“See. This is what exactly I am saying. All you men are bloody hypocrites” She almost sealed a victory.

“Look Shaila. I know it was a mistake. I should have taken you with me. Can you just leave it at that? You know that I love you. More than anything else in the world” He said

Those are the three most over rated words in the history of mankind

She kept quiet. And he kept looking at her.

“So? What are you saying?”. He asked.

“I have decided to go to the party on Saturday” She said.

Even Stevens I guess. Sad that I would never get to know if it was only drinks that was served in both the parties. The only sound that I heard in the drive afterwards was that of Kishore Kumar.


Jun 17th, 2004 8 PM - Airport to The Leela Palace
“Good evening m'am. Hope you had a comfortable flight.” I said as I turned on the ignition of the Hyundai Verna and waiting patiently for the cab in front of him to make a move.

“It was good”, she said. I could see her forcing the words out of her mouth, for the jaws were still on the lower side; her brain probably trying to comprehend if she really did hear those words from an Indian Cabbie’s mouth. I am used to this sort of expression now.

“I have a bad habit of conversing while driving m'am. So if you do not quite like the idea, feel free to say ‘shut up’ and I will”. I admitted.

A slight smile ran across her face and she said, “That’s fine. I am anyways bored of talking to myself”.

“I do that all the time, m'am. It is quite hard to shut the thoughts out of your mind, right? Especially when you are stressed.” I suggested as I hit the first signal outside the airport.

“This is not your full time job, is it?” She inquired.

“Oh, it is m'am. This is my only job. Behind the wheels, beyond the roads” I smiled looking at her through the rear view mirror.

“One liners and all, eh. Not bad! Actually, I am a bit surprised. I have never heard any cabbie speaking such good English and striking good conversation”. She said.

“Oh, it is quite common in the west m'am. The English of course, but the cab drivers in the west are very famous for their conversations during the drives. Actually it irritates most people. They would be like, ‘Why can’t he shut up and drive’ ”. I replied

“Ya, that is true. So, you have been to the west?” She had a thousand questions in her mind.

“Not yet, m'am. I watch a lot of English movies and sitcoms. They are quite creative. I do not talk always, as a matter of fact. Sometime I just listen. You know? When there are a couple travelling or if a gentleman is stuck to the phone like he should to his wife, or a mom trying to feed her kid, by telling stories. I love to observe people. I love psychology in fact.” The last few words barely came out of my mouth.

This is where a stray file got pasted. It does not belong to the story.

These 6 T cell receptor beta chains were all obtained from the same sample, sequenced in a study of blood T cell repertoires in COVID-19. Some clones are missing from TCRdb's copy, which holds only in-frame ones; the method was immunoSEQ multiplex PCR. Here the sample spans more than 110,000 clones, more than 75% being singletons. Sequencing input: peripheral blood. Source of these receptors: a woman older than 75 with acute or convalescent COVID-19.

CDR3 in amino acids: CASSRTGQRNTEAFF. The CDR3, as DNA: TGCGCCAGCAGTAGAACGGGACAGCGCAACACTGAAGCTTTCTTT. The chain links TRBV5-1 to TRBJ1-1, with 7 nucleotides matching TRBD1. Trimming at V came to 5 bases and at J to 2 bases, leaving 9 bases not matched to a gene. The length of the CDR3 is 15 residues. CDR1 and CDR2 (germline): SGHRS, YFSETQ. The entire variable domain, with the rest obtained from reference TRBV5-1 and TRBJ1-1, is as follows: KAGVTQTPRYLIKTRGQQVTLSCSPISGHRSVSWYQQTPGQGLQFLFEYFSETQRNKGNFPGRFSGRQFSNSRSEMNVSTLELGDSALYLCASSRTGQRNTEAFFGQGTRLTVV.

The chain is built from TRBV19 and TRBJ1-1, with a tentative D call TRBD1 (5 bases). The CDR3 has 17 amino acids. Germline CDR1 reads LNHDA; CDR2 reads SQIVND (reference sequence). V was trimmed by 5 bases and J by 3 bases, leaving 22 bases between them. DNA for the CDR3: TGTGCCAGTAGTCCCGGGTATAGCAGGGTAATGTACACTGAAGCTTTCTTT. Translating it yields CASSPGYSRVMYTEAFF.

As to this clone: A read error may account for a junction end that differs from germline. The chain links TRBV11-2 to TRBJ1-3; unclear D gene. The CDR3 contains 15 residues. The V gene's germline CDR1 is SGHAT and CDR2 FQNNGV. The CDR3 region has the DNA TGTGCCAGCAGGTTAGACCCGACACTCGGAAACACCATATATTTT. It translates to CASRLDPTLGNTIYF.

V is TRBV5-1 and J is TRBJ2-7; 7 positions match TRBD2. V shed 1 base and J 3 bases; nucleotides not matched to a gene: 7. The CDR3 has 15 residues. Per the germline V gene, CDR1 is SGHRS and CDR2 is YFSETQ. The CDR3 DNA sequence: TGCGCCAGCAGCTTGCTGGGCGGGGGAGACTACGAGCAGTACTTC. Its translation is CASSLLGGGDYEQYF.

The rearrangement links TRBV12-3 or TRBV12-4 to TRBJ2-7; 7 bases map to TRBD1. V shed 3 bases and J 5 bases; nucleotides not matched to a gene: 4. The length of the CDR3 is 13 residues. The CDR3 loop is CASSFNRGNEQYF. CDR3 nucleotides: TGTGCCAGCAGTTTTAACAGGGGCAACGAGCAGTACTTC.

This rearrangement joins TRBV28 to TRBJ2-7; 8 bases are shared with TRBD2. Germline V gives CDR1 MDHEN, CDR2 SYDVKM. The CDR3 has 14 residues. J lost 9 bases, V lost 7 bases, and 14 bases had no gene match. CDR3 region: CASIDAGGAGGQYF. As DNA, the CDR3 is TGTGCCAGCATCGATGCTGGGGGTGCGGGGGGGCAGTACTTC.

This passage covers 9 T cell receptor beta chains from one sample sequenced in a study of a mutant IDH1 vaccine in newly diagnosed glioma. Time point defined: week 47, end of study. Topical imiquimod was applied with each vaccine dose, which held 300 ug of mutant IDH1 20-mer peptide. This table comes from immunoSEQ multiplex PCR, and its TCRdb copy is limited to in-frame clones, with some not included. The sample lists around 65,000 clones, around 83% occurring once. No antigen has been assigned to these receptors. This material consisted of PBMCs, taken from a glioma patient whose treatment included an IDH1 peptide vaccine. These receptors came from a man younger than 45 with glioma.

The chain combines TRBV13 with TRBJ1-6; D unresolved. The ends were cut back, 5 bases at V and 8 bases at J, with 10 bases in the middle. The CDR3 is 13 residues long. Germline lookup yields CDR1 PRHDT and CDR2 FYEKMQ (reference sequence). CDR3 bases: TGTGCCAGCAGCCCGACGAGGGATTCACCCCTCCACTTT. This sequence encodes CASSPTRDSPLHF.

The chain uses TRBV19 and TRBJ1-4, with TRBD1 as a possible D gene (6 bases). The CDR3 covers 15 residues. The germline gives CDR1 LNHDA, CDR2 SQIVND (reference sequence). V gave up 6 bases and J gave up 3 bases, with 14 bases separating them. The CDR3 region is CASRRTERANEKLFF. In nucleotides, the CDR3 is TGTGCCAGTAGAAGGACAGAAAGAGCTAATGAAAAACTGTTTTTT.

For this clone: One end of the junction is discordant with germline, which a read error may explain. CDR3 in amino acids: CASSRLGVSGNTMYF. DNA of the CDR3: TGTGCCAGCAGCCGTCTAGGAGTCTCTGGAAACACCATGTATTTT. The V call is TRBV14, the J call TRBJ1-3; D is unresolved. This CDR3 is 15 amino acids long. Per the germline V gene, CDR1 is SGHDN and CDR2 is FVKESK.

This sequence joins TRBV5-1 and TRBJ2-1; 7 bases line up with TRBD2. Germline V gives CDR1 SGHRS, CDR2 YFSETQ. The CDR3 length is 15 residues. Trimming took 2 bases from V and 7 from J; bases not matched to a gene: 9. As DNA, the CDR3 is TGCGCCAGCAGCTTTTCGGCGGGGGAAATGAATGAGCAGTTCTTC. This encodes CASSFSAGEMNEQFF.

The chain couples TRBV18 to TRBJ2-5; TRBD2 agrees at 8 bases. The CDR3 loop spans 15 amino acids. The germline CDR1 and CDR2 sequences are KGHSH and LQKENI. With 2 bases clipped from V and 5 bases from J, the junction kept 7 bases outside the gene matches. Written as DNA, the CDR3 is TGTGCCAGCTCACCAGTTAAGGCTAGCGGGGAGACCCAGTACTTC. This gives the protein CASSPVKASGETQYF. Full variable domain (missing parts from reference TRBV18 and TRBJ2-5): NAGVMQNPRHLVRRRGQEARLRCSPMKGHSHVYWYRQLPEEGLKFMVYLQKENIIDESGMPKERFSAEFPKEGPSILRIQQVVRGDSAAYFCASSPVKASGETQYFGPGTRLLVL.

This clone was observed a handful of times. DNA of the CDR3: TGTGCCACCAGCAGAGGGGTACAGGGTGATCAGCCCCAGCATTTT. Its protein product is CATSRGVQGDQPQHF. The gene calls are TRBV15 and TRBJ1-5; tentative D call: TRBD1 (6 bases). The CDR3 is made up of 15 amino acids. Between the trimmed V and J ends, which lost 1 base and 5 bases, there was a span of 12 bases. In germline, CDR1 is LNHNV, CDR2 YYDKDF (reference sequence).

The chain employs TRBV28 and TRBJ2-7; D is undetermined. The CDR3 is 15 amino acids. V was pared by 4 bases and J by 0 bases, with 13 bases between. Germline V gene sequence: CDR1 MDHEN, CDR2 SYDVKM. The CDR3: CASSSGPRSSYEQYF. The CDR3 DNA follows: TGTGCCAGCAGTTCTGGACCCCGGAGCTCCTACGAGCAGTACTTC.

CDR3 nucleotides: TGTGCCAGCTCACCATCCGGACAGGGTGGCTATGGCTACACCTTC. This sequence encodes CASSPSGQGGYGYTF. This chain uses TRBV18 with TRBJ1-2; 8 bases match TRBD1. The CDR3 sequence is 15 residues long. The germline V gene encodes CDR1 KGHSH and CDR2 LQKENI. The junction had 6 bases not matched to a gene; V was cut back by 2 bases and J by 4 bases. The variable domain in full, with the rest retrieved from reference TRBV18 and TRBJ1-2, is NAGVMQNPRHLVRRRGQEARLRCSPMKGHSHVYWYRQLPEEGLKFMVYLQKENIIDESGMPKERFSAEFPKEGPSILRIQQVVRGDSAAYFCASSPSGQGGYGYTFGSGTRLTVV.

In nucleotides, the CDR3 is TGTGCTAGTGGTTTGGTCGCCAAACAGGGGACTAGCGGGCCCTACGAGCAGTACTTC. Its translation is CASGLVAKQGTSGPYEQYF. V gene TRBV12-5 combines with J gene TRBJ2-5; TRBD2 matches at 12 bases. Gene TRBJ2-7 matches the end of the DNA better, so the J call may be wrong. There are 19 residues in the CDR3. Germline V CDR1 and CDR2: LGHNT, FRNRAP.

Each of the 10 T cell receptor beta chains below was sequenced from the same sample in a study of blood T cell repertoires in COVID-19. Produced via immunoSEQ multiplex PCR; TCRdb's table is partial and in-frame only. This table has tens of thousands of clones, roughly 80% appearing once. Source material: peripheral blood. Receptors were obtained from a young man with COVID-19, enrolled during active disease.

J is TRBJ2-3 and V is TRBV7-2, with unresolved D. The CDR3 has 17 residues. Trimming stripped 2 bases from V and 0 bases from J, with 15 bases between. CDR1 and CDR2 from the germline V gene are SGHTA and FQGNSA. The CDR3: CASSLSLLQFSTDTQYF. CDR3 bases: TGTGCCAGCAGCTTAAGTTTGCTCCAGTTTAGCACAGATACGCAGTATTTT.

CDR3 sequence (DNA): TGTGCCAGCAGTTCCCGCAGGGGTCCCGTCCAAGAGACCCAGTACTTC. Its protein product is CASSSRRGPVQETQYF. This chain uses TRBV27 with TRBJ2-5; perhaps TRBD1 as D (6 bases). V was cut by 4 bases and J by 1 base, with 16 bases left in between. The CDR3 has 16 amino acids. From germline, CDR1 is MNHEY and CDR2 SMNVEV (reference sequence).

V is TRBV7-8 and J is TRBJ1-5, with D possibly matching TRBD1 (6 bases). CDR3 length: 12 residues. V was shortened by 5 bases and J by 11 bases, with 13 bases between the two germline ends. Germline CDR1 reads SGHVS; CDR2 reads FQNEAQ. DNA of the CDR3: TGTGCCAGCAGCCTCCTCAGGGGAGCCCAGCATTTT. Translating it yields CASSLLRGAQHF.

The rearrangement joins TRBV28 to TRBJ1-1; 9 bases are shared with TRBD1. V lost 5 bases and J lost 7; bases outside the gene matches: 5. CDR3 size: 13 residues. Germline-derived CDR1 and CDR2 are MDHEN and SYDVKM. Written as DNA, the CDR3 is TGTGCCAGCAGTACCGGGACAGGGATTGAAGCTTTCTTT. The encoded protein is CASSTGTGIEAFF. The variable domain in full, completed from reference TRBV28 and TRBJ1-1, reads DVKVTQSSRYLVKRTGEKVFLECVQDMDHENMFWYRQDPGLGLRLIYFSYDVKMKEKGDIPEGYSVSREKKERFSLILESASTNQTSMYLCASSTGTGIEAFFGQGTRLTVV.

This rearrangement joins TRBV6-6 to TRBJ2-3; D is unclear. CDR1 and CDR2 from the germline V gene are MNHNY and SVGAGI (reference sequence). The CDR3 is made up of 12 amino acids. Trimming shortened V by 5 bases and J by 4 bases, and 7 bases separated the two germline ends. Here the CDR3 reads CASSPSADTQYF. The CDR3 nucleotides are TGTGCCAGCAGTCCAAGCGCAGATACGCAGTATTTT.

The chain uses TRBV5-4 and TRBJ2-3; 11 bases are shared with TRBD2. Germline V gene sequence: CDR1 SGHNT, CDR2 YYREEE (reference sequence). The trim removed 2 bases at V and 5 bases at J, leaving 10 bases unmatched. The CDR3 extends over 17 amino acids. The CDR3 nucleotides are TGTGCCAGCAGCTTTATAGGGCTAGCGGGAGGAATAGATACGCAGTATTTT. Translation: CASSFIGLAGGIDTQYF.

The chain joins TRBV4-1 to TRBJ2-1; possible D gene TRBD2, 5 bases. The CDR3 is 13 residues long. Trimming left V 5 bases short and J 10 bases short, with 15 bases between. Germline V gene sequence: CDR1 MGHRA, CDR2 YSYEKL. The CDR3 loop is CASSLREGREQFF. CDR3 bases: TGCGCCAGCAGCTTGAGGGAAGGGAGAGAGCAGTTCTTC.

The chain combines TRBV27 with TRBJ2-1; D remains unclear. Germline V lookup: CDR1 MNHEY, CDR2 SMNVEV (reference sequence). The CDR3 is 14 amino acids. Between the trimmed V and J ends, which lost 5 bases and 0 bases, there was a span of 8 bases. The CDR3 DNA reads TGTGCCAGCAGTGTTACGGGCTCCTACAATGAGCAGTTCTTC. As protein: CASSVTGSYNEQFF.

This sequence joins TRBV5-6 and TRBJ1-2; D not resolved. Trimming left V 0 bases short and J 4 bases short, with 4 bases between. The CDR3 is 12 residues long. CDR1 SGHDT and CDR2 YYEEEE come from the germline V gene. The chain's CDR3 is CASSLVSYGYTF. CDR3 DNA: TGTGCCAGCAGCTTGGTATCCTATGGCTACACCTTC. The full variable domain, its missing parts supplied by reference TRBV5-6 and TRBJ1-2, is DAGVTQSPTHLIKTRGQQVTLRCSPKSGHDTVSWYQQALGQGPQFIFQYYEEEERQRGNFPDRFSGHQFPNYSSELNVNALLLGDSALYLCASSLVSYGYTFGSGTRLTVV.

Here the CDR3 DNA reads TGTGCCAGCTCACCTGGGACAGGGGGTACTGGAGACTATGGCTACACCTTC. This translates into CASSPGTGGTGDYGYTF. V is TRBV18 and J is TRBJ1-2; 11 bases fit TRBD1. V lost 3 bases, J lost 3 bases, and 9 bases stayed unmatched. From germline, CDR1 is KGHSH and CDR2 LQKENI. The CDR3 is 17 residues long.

“Nice. So how come you …. You know” She was searching for words.

“Became a cabbie? Well. Life takes you to places which you wouldn’t have ever imagined, doesn’t it? After finishing my MA in English, I went around looking for a job for over a year. That’s when I realized, there is no point doing it. There are a million MAs out there. And that in a country which does not consider arts as a valuable master's degree. So I just got working as a cab driver. I love driving as much as I love English. So it wasn’t too hard for me to live this fact.” I said the words as if I had by-hearted each word of it. “Life has designed roles for each one of us. We just have to live it. Like it has designed a role of journalist for you?”.

“Wow, wow. Now how did you know that?” She came to the edge of the seat.

“Your office tag is popping out of your bag, m'am” I smiled again at the mirror.

“Ok, Mr. Holmes. So you must be meeting a lot of people right? Young, old. May be you should write a book or something on that. I would be the editor”. She suggested.

“May be one day, I will, m'am. For now I write them all in my blog. Just that there aren’t many followers to it.” I said as I drove into the Hotel after innumerable stops for the security checks.

“Here is my card. I am sorry, I didn’t get your name?” she said as she prepared to get down from the cab.

“Cabbie, m'am”, I said.